COVID-19: Has Your Insurance Company Denied Your Business Interruption Claim?

COVID-19 has created unprecedented losses and trying conditions across the world. Loved ones have been lost to the disease, many lives have been upended, and the economy is suffering enormously.

Business owners in Minnesota and across the country are suffering substantially due to COVID-19 related losses. These losses are the result of both executive orders mandating closure of certain businesses and temporary business closures due to the risk of COVID-19 cases at the workplace.

Why Are Business Interruption Claims Being Denied?

Many business owners hold property insurance coverage to support them in times like these when their business experiences unexpected losses due to damage to the business. Property insurance policies are supposed to cover business monetary losses in the event of damage to property as well as the inability to operate a business related to executive orders.

Unfortunately, most insurance carriers in Minnesota and nationwide have been denying business owner claims for coverage after they sustained substantial income losses related to COVID-19. These carriers claim their policies were not meant to cover losses from a pandemic such as COVID-19 and that the pandemic does not constitute physical damage to property. However, the public policy and personal implications from such a conclusion could forever harm business owners and cause further damage to an already fragile economy.

Business Interruption Insurance Litigation Status

At this time, there are several individual actions filed in various state and federal courts across the country over claim denial issues related to business income loss coverage. There have also been several petitions filed before the Judicial Panel of Multidistrict Litigation [JPML] to consolidate such claims into a multidistrict litigation. The petitions argue that while insurance plan language may vary across carriers and plan-holders, that the issues at stake, what constitutes property damage to trigger coverage, are similar for every plaintiff.

The JPML will hear arguments on these petitions on July 30, 2020. Shortly thereafter, the JPML will issue an order deciding whether these types of claims are appropriate for consolidation, and if so, the location for such consolidated proceeding.

Let GoldenbergLaw Help

Partner Laura Pittner
Laura Pittner

GoldenbergLaw is representing business owners to further pursue these denials from their insurance carriers. If you have a claim or know someone who has a business income loss claim, please let us help. It is important to report and track losses and make a claim in a timely manner to preserve coverage opportunities. Time is of the essence.

Contact GoldenbergLaw Partner Laura Pittner today at lpittner@goldenberglaw.com or 612-436-5027 to discuss your potential claim. Let us deliver the Gold standard advocacy you deserve.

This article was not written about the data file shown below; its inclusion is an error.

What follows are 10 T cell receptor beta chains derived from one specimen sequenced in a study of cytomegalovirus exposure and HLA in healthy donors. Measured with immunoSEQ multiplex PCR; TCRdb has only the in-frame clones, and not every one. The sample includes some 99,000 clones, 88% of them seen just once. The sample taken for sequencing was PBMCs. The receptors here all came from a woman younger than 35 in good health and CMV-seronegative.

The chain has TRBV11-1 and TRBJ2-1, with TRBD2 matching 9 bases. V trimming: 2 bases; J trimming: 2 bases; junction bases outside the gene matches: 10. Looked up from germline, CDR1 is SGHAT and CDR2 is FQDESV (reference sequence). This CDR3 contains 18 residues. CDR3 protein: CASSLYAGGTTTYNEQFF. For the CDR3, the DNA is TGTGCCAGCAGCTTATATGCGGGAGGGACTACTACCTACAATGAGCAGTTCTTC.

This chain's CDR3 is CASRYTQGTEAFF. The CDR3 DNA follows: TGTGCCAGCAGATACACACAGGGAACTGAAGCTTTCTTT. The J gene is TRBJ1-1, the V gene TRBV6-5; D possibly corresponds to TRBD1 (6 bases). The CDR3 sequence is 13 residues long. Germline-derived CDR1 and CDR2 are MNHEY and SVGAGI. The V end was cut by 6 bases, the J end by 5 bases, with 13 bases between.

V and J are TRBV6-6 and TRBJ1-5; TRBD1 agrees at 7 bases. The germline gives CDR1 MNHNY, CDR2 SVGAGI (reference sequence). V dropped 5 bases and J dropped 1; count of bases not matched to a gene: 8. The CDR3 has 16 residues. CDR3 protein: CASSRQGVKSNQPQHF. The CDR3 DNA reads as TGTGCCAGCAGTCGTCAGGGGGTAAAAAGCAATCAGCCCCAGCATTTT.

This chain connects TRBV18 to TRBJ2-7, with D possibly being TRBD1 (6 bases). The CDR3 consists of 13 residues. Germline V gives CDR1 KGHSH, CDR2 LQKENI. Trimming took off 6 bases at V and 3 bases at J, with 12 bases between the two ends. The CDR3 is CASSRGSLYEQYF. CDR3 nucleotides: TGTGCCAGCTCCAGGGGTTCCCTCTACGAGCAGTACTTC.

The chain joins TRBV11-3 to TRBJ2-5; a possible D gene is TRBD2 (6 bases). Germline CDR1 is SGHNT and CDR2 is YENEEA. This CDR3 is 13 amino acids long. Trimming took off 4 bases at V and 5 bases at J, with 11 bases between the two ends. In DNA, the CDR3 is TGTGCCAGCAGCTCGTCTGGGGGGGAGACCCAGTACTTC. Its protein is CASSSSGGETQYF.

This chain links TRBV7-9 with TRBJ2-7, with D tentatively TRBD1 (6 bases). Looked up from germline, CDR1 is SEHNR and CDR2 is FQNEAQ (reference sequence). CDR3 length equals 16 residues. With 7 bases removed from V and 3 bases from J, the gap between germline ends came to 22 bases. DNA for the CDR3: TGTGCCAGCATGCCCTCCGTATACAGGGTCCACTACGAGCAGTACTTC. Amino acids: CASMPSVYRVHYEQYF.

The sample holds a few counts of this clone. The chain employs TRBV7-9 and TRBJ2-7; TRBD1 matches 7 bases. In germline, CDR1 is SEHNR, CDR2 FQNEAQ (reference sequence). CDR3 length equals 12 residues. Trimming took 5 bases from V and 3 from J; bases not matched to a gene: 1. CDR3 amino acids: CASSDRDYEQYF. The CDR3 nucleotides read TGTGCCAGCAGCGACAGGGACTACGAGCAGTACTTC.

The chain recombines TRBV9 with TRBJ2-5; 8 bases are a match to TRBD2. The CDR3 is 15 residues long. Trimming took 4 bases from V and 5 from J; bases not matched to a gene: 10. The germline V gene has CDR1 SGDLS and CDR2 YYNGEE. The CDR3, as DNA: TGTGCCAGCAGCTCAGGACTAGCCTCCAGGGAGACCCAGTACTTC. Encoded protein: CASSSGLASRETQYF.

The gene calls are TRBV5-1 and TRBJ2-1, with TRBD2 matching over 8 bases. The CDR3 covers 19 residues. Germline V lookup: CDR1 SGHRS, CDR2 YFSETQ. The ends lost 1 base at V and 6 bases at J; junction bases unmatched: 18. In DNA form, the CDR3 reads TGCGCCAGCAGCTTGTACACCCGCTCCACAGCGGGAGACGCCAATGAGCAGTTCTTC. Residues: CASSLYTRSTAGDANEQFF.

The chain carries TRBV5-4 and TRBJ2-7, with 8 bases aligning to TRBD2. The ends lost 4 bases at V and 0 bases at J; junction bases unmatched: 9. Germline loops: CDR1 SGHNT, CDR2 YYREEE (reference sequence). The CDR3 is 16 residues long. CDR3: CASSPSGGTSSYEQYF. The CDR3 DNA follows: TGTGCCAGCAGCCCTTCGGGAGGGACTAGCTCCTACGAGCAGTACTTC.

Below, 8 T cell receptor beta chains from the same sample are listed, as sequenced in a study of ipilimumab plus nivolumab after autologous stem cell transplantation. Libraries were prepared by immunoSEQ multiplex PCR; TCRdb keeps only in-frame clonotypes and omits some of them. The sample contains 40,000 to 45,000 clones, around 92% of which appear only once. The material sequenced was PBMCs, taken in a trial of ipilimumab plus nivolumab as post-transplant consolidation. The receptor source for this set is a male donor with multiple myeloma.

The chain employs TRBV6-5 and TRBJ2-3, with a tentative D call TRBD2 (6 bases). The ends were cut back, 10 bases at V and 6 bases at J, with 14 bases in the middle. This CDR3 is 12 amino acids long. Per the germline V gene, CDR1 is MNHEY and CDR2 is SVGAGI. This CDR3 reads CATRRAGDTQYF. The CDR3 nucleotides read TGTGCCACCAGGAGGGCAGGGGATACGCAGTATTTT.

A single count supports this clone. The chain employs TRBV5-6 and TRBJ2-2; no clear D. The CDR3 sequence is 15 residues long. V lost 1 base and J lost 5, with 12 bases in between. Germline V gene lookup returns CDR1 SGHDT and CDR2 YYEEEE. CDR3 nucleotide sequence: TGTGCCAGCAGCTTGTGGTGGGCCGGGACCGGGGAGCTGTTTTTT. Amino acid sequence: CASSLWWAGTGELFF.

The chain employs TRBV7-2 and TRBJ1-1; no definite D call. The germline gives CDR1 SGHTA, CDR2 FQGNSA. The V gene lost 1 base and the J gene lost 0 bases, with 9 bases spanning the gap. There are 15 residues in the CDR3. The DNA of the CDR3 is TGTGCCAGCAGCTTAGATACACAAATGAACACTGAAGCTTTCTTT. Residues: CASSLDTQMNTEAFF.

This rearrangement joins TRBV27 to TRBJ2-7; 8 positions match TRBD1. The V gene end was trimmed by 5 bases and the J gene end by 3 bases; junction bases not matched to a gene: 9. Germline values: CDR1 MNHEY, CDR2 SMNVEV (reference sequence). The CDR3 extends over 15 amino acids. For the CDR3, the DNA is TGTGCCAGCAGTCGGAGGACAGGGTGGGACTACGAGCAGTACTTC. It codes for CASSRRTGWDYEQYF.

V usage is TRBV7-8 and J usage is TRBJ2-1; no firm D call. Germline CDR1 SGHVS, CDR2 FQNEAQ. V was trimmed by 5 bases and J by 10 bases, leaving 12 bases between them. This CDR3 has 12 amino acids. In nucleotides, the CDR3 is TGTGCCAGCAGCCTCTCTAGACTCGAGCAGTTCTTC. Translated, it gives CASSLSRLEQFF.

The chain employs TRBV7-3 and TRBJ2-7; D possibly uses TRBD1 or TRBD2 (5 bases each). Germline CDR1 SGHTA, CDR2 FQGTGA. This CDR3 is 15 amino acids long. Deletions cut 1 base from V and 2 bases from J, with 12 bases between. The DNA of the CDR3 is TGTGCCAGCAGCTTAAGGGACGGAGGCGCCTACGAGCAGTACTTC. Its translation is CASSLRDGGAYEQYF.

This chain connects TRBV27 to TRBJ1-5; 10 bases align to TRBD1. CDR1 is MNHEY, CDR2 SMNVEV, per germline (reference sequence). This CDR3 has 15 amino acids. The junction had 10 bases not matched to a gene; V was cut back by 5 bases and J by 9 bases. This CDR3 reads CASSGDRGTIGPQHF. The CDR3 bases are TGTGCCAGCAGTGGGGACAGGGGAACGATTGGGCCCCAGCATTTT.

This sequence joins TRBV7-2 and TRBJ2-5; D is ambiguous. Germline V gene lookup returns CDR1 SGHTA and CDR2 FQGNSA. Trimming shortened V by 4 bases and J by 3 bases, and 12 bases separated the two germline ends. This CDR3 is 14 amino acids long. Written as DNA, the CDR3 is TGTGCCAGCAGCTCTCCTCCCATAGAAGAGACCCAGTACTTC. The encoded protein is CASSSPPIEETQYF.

New Testing Finds Dangerous Levels of NDMA Contamination In Metformin

The online pharmacy Valisure recently announced that it found dangerously high levels of the probable human carcinogen N-nitrosodimethylamine (NDMA) in certain batches of the popular type-2 diabetes drug, Metformin. Valisure tested 38 batches of Metformin produced by a range of manufacturers and found levels of NDMA over the Food and Drug Administration’s (FDA) daily acceptable intake limit of 96 nanograms in 16 of these batches. Some of the NDMA levels were found to be over 10 times the daily acceptable limit!

On May 27, 2020, the FDA announced that it had also found high levels of NDMA in certain batches of Metformin and would be contacting the manufacturers of the contaminated medications to take appropriate action.

Valisure’s FDA Citizen Petition

Since this discovery, Valisure filed a Citizen Petition with the FDA and requested that the agency recall the contaminated batches of Metformin. In addition, Valisure implored the FDA to re-examine and modify testing methods to reduce the risk of underestimating NDMA levels.

Within the Citizen Petition, Valisure highlighted how they followed the FDA’s recommended testing protocols, but had also made some revisions to improve the accuracy of the tests.

Previous Valisure investigations and notifications to the FDA about NDMA contamination in the blood pressure medication Valsartan and the popular heartburn medication Zantac contributed to extensive recalls in the United States.

Background Information on Metformin and the FDA

On December 5, 2019, the FDA announced its investigation into the possibility of carcinogen contamination in Metformin. The statement came just one day after Singapore’s national health agency issued a recall of three Metformin medications due to NDMA contamination. Following the statement from Singapore, multiple global health agencies, such as Health Canada and the European Medicine Agency, announced similar investigations.

Just two months later, the FDA announced that it had found trace levels of NDMA contamination in Metformin. However, the FDA claimed that those levels did not exceed the acceptable daily intake limit of 96 nanograms.

New testing in May 2020 found levels of NDMA above the acceptable intake limit. It is possible Metformin recalls may be the agency’s next step in assessing the safety of the medication.

Valisure’s Testing Methods

The FDA used the Liquid Chromatography-High Resolution Mass Spectrometry (LC-HRMS) Method for determining the presence of NDMA in Metformin and published the details of their method on February 4, 2020. The method, which was developed and validated by the FDA, was used to determine the quantity of NDMA present in Metformin.

The method accomplishes its purpose by separating the NDMA impurity from Metformin by reverse phase chromatography (the process of separating hydrophobic moieties and those that do not have a dominant polar character) which is then detected by a high-mass accuracy (HRAM) mass spectrometer.

Quantitation is then performed by comparing the peak area of the NDMA impurity in the extracted ion chromatogram of the samples to the peak area of the NDMA reference standard using external calibration.